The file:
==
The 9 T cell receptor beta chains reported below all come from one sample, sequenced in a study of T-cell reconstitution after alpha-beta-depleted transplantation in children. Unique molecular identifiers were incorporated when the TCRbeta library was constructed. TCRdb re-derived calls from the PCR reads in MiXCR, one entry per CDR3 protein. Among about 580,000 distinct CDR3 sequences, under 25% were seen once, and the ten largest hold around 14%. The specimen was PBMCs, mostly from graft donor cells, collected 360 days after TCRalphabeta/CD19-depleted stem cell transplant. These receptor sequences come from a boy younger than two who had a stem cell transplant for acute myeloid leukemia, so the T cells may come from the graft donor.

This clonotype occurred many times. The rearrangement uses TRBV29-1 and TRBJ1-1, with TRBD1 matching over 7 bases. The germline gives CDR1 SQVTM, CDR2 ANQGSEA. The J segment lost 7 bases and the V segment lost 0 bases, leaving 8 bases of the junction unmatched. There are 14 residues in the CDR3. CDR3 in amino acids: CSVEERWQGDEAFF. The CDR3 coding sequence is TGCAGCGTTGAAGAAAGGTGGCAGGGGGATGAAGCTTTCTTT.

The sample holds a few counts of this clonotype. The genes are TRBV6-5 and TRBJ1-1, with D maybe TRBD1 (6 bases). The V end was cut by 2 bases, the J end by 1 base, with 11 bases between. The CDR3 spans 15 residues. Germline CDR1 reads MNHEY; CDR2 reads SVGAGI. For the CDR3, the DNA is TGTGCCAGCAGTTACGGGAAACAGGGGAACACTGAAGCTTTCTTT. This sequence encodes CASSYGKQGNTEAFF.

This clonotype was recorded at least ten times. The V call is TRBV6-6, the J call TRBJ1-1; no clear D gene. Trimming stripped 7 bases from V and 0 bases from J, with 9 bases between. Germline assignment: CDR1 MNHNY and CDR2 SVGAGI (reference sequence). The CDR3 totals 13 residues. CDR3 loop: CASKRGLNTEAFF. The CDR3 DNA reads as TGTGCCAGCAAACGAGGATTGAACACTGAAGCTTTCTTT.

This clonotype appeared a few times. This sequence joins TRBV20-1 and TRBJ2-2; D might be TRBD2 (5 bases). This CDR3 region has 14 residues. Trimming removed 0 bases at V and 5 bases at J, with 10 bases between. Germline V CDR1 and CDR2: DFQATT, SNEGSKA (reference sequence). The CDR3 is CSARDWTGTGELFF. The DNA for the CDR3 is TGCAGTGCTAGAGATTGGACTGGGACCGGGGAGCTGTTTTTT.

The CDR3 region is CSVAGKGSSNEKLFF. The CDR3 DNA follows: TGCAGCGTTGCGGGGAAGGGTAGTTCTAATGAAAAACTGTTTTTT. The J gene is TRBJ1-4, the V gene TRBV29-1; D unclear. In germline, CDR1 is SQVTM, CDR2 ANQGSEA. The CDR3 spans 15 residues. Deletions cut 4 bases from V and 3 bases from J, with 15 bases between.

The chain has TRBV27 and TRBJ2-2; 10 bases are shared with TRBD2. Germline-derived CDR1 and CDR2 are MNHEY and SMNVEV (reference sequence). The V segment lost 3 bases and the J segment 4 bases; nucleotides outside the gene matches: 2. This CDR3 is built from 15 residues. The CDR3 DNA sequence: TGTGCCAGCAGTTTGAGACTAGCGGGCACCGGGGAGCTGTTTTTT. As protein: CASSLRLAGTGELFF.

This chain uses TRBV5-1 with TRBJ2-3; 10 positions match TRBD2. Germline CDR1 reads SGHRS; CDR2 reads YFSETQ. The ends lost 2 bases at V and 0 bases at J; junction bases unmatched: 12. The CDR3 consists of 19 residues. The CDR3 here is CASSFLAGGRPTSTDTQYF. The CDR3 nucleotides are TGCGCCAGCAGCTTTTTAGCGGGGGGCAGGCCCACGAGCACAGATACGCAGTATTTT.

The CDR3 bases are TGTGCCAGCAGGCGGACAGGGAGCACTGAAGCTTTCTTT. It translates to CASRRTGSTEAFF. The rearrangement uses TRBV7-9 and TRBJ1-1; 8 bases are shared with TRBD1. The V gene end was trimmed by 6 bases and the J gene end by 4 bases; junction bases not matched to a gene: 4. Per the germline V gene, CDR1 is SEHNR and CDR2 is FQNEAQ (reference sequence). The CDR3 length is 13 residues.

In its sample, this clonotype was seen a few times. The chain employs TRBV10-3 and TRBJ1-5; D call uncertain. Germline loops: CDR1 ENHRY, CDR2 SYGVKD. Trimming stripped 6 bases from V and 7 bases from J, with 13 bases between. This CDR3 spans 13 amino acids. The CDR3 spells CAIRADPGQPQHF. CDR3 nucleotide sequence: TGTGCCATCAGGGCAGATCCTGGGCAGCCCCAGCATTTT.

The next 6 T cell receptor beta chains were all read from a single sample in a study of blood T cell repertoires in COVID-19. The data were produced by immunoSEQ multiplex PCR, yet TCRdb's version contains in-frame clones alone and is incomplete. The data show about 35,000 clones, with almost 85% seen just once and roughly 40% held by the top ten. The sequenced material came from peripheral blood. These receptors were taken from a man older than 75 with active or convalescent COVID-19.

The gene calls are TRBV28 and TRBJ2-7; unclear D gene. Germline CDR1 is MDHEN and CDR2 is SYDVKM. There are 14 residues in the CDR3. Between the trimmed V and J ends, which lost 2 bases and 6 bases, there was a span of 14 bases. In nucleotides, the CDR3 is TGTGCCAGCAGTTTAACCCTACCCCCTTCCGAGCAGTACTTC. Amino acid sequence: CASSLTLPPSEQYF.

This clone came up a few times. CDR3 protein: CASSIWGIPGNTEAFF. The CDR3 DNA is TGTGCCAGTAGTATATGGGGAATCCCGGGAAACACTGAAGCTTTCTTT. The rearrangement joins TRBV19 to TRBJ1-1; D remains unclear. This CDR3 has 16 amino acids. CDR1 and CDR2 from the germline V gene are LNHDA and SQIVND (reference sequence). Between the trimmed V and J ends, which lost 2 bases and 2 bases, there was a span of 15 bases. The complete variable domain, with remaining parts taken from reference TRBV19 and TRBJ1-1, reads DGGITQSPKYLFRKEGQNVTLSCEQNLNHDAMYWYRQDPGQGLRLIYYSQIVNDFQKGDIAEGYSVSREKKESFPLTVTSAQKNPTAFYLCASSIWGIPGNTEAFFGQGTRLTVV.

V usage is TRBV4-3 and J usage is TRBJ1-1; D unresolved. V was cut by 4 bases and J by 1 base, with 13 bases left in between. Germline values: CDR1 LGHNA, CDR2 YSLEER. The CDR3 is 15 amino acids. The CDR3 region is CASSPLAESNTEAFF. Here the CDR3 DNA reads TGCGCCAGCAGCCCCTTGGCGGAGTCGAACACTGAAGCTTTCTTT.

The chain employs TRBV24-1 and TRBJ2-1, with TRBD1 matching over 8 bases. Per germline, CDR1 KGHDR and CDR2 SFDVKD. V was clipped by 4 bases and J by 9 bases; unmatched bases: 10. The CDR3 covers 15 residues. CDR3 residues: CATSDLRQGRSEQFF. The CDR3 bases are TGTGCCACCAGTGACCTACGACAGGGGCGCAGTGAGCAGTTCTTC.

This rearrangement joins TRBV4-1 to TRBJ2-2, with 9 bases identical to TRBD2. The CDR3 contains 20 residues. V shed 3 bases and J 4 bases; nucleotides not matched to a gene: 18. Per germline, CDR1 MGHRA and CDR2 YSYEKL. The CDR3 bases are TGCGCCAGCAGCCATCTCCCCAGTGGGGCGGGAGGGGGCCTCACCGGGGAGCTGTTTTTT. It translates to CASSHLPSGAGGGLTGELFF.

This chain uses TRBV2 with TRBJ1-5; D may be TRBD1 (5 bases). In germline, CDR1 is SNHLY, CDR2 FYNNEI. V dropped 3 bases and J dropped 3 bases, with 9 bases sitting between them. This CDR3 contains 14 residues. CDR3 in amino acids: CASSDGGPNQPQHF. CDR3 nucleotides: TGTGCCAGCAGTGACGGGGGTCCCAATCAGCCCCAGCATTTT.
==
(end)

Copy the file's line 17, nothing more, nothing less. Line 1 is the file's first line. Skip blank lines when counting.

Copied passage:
This chain uses TRBV2 with TRBJ1-5; D may be TRBD1 (5 bases). In germline, CDR1 is SNHLY, CDR2 FYNNEI. V dropped 3 bases and J dropped 3 bases, with 9 bases sitting between them. This CDR3 contains 14 residues. CDR3 in amino acids: CASSDGGPNQPQHF. CDR3 nucleotides: TGTGCCAGCAGTGACGGGGGTCCCAATCAGCCCCAGCATTTT.